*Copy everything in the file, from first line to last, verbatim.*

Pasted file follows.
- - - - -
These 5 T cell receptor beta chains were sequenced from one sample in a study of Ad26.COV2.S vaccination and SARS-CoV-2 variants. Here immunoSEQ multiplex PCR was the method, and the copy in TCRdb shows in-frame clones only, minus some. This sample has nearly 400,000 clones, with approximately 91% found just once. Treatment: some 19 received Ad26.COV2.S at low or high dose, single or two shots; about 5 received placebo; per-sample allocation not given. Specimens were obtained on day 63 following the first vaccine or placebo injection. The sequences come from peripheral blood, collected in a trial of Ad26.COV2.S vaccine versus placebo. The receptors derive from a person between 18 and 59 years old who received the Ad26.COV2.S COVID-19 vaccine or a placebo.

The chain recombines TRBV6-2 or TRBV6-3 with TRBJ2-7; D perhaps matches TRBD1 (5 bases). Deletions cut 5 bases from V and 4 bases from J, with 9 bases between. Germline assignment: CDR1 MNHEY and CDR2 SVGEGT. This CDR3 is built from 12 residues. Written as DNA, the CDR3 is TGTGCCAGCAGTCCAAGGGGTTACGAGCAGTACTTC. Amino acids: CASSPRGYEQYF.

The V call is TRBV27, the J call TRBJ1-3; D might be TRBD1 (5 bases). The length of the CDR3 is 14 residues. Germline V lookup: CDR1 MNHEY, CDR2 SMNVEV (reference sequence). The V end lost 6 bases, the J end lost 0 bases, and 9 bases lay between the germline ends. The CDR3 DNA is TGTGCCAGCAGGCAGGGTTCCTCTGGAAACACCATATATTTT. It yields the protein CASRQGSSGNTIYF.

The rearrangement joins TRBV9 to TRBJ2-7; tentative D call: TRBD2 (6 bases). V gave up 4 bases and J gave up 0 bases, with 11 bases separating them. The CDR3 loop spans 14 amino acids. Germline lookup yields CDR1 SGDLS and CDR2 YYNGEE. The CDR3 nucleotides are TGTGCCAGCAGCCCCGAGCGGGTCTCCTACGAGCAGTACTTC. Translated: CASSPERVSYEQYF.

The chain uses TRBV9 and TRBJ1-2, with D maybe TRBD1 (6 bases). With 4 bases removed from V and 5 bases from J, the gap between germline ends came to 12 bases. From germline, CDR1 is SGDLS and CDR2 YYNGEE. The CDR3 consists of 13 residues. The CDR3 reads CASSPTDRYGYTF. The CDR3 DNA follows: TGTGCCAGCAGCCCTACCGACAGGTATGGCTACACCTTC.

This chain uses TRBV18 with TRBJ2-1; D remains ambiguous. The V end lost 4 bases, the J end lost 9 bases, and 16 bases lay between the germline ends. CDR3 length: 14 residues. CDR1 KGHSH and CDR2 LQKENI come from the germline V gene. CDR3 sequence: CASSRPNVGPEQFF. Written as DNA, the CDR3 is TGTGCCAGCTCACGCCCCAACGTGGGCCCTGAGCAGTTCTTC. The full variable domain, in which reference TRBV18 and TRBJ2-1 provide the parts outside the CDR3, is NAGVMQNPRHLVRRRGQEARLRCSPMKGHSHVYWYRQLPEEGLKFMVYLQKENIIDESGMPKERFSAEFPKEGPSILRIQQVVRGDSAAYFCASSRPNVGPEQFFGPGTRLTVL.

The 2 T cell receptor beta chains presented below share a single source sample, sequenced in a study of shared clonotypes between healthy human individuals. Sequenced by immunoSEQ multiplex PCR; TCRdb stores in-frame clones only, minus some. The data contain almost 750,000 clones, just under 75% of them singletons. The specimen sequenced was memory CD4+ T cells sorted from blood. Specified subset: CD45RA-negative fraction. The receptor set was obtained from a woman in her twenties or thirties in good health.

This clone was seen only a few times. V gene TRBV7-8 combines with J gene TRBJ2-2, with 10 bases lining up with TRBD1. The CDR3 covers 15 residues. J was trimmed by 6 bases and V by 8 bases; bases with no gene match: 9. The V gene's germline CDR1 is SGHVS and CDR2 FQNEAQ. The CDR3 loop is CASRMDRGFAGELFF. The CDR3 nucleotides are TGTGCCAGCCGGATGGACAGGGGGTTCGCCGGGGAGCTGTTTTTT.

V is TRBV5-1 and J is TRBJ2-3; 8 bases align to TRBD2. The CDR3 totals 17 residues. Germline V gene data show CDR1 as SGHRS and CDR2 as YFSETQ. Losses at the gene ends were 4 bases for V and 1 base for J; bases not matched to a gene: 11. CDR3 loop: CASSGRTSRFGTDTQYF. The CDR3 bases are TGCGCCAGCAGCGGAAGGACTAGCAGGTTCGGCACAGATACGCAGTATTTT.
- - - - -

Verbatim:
These 5 T cell receptor beta chains were sequenced from one sample in a study of Ad26.COV2.S vaccination and SARS-CoV-2 variants. Here immunoSEQ multiplex PCR was the method, and the copy in TCRdb shows in-frame clones only, minus some. This sample has nearly 400,000 clones, with approximately 91% found just once. Treatment: some 19 received Ad26.COV2.S at low or high dose, single or two shots; about 5 received placebo; per-sample allocation not given. Specimens were obtained on day 63 following the first vaccine or placebo injection. The sequences come from peripheral blood, collected in a trial of Ad26.COV2.S vaccine versus placebo. The receptors derive from a person between 18 and 59 years old who received the Ad26.COV2.S COVID-19 vaccine or a placebo.

The chain recombines TRBV6-2 or TRBV6-3 with TRBJ2-7; D perhaps matches TRBD1 (5 bases). Deletions cut 5 bases from V and 4 bases from J, with 9 bases between. Germline assignment: CDR1 MNHEY and CDR2 SVGEGT. This CDR3 is built from 12 residues. Written as DNA, the CDR3 is TGTGCCAGCAGTCCAAGGGGTTACGAGCAGTACTTC. Amino acids: CASSPRGYEQYF.

The V call is TRBV27, the J call TRBJ1-3; D might be TRBD1 (5 bases). The length of the CDR3 is 14 residues. Germline V lookup: CDR1 MNHEY, CDR2 SMNVEV (reference sequence). The V end lost 6 bases, the J end lost 0 bases, and 9 bases lay between the germline ends. The CDR3 DNA is TGTGCCAGCAGGCAGGGTTCCTCTGGAAACACCATATATTTT. It yields the protein CASRQGSSGNTIYF.

The rearrangement joins TRBV9 to TRBJ2-7; tentative D call: TRBD2 (6 bases). V gave up 4 bases and J gave up 0 bases, with 11 bases separating them. The CDR3 loop spans 14 amino acids. Germline lookup yields CDR1 SGDLS and CDR2 YYNGEE. The CDR3 nucleotides are TGTGCCAGCAGCCCCGAGCGGGTCTCCTACGAGCAGTACTTC. Translated: CASSPERVSYEQYF.

The chain uses TRBV9 and TRBJ1-2, with D maybe TRBD1 (6 bases). With 4 bases removed from V and 5 bases from J, the gap between germline ends came to 12 bases. From germline, CDR1 is SGDLS and CDR2 YYNGEE. The CDR3 consists of 13 residues. The CDR3 reads CASSPTDRYGYTF. The CDR3 DNA follows: TGTGCCAGCAGCCCTACCGACAGGTATGGCTACACCTTC.

This chain uses TRBV18 with TRBJ2-1; D remains ambiguous. The V end lost 4 bases, the J end lost 9 bases, and 16 bases lay between the germline ends. CDR3 length: 14 residues. CDR1 KGHSH and CDR2 LQKENI come from the germline V gene. CDR3 sequence: CASSRPNVGPEQFF. Written as DNA, the CDR3 is TGTGCCAGCTCACGCCCCAACGTGGGCCCTGAGCAGTTCTTC. The full variable domain, in which reference TRBV18 and TRBJ2-1 provide the parts outside the CDR3, is NAGVMQNPRHLVRRRGQEARLRCSPMKGHSHVYWYRQLPEEGLKFMVYLQKENIIDESGMPKERFSAEFPKEGPSILRIQQVVRGDSAAYFCASSRPNVGPEQFFGPGTRLTVL.

The 2 T cell receptor beta chains presented below share a single source sample, sequenced in a study of shared clonotypes between healthy human individuals. Sequenced by immunoSEQ multiplex PCR; TCRdb stores in-frame clones only, minus some. The data contain almost 750,000 clones, just under 75% of them singletons. The specimen sequenced was memory CD4+ T cells sorted from blood. Specified subset: CD45RA-negative fraction. The receptor set was obtained from a woman in her twenties or thirties in good health.

This clone was seen only a few times. V gene TRBV7-8 combines with J gene TRBJ2-2, with 10 bases lining up with TRBD1. The CDR3 covers 15 residues. J was trimmed by 6 bases and V by 8 bases; bases with no gene match: 9. The V gene's germline CDR1 is SGHVS and CDR2 FQNEAQ. The CDR3 loop is CASRMDRGFAGELFF. The CDR3 nucleotides are TGTGCCAGCCGGATGGACAGGGGGTTCGCCGGGGAGCTGTTTTTT.

V is TRBV5-1 and J is TRBJ2-3; 8 bases align to TRBD2. The CDR3 totals 17 residues. Germline V gene data show CDR1 as SGHRS and CDR2 as YFSETQ. Losses at the gene ends were 4 bases for V and 1 base for J; bases not matched to a gene: 11. CDR3 loop: CASSGRTSRFGTDTQYF. The CDR3 bases are TGCGCCAGCAGCGGAAGGACTAGCAGGTTCGGCACAGATACGCAGTATTTT.